Converged memory institutions : combining public library and cultural resources to achieve an information and social commons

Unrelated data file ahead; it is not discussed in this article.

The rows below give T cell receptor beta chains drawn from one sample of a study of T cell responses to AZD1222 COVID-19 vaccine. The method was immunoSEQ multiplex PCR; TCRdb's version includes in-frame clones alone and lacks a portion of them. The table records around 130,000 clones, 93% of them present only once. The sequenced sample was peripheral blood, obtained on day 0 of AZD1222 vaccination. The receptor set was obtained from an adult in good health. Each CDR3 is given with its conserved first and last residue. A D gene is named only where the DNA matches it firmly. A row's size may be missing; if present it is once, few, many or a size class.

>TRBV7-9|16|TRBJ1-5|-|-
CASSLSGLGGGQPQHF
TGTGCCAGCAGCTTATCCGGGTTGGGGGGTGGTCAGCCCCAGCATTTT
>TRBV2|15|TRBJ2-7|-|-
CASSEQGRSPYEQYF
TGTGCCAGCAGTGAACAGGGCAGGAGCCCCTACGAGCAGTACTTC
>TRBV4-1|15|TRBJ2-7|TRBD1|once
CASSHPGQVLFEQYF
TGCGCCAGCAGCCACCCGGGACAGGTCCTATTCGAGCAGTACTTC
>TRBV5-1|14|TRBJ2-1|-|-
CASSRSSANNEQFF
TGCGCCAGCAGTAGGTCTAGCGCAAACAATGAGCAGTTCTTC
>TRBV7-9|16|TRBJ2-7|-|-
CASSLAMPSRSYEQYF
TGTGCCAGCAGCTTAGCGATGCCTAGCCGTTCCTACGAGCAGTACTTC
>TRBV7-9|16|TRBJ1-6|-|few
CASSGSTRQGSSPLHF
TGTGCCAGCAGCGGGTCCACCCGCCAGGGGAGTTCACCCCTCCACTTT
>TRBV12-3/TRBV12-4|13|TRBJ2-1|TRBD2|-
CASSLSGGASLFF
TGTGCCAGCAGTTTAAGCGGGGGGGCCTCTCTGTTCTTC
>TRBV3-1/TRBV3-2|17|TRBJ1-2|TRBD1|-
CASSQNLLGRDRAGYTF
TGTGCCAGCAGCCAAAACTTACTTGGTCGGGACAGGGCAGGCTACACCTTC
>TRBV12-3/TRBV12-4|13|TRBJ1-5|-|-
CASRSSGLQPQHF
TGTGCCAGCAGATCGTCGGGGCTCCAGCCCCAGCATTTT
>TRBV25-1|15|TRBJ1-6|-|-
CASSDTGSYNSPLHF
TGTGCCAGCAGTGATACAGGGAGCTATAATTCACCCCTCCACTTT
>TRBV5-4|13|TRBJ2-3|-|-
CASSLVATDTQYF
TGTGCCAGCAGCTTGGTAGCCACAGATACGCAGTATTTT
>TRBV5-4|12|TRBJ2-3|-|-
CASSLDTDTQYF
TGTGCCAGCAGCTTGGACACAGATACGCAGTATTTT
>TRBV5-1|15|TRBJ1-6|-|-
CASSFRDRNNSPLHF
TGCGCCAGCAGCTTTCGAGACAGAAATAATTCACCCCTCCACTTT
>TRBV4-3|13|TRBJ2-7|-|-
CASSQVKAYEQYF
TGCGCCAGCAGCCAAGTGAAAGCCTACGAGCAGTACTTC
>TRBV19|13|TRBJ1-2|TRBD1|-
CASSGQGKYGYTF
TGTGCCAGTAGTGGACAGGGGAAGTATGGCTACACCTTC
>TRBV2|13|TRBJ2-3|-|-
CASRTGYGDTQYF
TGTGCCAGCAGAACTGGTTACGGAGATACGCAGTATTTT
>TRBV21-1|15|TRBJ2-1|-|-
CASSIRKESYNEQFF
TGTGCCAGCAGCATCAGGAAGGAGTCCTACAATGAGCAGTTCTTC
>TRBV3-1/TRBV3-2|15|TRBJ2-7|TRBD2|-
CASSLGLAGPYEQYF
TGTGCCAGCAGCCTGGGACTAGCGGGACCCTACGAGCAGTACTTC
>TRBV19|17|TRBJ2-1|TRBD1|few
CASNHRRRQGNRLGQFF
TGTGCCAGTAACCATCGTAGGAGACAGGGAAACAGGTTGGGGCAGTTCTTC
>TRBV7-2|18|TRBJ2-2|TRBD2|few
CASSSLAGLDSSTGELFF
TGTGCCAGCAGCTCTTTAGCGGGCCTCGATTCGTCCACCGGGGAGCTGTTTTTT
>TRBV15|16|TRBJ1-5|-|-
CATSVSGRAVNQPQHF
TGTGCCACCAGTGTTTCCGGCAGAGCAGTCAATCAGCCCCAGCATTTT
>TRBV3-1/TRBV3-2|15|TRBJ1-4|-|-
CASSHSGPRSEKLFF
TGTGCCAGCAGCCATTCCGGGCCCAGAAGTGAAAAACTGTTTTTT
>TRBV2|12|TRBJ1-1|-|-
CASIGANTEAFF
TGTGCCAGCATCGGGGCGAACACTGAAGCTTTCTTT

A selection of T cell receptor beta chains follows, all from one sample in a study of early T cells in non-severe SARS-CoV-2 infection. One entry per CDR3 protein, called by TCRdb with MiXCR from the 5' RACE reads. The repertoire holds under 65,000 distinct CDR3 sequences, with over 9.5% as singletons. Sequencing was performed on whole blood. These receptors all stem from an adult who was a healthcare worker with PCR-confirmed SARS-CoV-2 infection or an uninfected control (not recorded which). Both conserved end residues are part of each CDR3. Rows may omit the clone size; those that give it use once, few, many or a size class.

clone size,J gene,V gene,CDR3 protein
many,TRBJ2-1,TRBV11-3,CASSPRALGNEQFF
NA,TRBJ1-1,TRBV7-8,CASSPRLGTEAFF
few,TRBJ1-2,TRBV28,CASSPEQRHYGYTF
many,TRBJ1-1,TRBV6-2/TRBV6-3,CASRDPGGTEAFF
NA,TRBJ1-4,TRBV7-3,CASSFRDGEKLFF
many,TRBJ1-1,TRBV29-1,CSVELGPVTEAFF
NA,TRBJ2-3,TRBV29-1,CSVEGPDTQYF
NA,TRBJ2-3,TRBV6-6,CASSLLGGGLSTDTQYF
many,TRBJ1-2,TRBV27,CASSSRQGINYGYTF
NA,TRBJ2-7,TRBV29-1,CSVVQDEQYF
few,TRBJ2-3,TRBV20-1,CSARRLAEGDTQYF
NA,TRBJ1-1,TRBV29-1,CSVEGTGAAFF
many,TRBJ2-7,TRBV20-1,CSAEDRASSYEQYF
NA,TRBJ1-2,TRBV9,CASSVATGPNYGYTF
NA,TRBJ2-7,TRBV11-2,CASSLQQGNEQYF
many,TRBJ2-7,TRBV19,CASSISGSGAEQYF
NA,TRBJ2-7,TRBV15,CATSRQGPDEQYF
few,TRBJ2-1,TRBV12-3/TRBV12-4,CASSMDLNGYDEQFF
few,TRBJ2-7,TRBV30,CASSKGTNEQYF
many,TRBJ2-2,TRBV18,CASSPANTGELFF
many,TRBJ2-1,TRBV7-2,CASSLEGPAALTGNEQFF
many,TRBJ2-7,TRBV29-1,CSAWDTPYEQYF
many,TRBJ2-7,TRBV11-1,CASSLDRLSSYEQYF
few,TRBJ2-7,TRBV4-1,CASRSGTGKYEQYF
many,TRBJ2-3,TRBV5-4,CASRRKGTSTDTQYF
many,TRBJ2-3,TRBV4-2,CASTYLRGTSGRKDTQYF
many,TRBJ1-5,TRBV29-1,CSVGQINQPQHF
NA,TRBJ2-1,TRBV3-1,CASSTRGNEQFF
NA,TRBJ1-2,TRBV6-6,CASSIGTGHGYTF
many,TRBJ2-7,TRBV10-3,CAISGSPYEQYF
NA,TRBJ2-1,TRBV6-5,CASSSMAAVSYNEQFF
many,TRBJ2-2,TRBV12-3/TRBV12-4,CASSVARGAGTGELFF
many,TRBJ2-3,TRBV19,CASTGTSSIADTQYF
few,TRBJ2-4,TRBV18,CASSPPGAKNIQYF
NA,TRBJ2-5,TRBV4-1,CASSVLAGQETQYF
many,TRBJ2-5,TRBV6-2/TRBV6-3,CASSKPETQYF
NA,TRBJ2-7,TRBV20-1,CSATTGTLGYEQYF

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The 21st Century’s living and working environment has been transformed by technological advancements, and affected by the trends of globalisation, financial restriction and citizen participation. In response, many information and cultural organisations [memory institutions] such as galleries, libraries, archives and museums are converging aspects of their collections, services and management. This convergence may be physical or virtual, and the subsequent evolution of operations has implications for sites, staff and users. This research explores the theory and practice of convergence as it is impacting upon a particular group and domain of memory institutions, namely public libraries in Western Australia. In addition there is a focus on the interrelationship of convergence with professional and institutional identity, and with the emerging concept of the information and social commons.The research consists of two principal forms of data collection. Firstly, a survey canvassing the opinions of Western Australian public librarians; and secondly, case studies undertaken in four Western Australian local government areas.The findings from these two methods are used to form recommendations for the best operation of a converged memory institution (CMI). Convergence is suggested as particularly appropriate at the local level, and libraries are recommended as the anchoring domain in a CMI, to maximise social capital and form a community hub. This thesis acknowledges the challenging and complex nature of convergence, but argues that as memory institutions converge they improve the delivery of information and cultural services via the optimisation of collectionutility and process efficiency. Thus greater information and social benefits are achieved, and the value and relevance of the collecting sector is reinforced.
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